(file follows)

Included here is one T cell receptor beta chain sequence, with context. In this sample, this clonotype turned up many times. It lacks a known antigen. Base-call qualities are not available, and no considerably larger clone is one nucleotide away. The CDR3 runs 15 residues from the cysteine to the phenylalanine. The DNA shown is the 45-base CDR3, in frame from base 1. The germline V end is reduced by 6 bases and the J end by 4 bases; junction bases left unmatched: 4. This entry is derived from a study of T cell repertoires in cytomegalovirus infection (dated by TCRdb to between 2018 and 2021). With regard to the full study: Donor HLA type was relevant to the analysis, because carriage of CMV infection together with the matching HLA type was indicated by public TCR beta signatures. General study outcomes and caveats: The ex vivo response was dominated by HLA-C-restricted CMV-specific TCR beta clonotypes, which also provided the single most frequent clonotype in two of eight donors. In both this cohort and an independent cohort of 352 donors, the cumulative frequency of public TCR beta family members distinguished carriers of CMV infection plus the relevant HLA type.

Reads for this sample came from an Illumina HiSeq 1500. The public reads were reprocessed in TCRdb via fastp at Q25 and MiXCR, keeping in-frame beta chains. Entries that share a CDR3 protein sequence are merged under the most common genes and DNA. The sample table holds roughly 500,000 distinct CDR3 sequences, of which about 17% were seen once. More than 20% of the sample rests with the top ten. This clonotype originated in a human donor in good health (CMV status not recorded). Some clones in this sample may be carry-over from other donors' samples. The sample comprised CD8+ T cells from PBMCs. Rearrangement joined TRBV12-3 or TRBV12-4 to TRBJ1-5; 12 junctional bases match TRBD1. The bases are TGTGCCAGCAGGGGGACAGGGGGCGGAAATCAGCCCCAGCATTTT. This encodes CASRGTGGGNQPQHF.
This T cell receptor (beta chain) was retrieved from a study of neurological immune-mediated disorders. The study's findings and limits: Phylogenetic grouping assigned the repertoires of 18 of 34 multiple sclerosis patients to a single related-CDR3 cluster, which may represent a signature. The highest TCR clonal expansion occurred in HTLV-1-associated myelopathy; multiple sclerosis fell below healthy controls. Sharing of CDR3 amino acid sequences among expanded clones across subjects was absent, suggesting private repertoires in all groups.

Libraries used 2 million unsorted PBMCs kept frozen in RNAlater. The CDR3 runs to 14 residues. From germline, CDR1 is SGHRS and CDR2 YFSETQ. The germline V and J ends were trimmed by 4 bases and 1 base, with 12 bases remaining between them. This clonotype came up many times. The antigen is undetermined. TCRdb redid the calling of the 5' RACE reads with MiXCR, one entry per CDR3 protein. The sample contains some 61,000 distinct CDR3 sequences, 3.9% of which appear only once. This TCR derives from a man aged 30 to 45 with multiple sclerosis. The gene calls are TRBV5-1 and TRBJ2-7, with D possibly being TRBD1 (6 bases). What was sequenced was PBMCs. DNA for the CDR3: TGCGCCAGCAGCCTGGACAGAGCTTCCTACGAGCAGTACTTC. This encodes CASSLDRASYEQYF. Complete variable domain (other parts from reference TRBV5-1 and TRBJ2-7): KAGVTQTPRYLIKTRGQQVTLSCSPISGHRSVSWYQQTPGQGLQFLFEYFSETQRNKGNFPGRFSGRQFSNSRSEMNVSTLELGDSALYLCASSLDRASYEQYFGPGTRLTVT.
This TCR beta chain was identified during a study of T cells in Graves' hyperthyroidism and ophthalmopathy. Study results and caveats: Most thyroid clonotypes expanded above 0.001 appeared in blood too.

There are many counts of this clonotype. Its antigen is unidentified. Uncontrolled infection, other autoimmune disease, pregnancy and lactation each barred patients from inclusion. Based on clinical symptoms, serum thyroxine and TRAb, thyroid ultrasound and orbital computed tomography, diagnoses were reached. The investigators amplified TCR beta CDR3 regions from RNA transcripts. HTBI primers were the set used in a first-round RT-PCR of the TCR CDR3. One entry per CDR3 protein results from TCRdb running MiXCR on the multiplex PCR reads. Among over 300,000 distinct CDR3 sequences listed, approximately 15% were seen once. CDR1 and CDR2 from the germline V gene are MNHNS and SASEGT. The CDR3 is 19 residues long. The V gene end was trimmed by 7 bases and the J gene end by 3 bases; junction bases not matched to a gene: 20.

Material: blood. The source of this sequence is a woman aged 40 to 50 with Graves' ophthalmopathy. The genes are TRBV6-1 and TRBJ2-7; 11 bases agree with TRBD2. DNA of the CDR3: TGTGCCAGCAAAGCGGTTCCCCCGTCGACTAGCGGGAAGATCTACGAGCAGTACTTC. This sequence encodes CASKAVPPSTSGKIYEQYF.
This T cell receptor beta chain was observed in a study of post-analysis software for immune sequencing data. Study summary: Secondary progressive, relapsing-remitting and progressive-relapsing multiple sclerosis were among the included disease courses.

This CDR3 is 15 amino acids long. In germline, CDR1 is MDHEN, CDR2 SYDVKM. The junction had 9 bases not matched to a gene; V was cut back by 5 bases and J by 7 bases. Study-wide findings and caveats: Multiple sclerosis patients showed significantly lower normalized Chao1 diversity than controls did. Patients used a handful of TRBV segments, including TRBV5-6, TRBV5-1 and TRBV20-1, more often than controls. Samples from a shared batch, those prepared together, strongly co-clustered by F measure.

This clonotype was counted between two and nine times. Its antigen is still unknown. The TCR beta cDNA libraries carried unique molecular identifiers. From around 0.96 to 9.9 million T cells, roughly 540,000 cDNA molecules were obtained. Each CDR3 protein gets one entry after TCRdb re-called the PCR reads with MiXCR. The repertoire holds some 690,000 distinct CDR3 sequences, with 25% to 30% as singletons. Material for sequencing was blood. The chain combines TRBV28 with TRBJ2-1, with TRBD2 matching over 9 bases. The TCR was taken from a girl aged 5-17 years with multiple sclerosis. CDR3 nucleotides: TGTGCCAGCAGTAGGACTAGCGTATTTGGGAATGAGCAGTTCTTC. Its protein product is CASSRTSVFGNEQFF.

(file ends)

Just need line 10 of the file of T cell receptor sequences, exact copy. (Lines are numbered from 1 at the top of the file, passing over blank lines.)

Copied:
This clonotype was counted between two and nine times. Its antigen is still unknown. The TCR beta cDNA libraries carried unique molecular identifiers. From around 0.96 to 9.9 million T cells, roughly 540,000 cDNA molecules were obtained. Each CDR3 protein gets one entry after TCRdb re-called the PCR reads with MiXCR. The repertoire holds some 690,000 distinct CDR3 sequences, with 25% to 30% as singletons. Material for sequencing was blood. The chain combines TRBV28 with TRBJ2-1, with TRBD2 matching over 9 bases. The TCR was taken from a girl aged 5-17 years with multiple sclerosis. CDR3 nucleotides: TGTGCCAGCAGTAGGACTAGCGTATTTGGGAATGAGCAGTTCTTC. Its protein product is CASSRTSVFGNEQFF.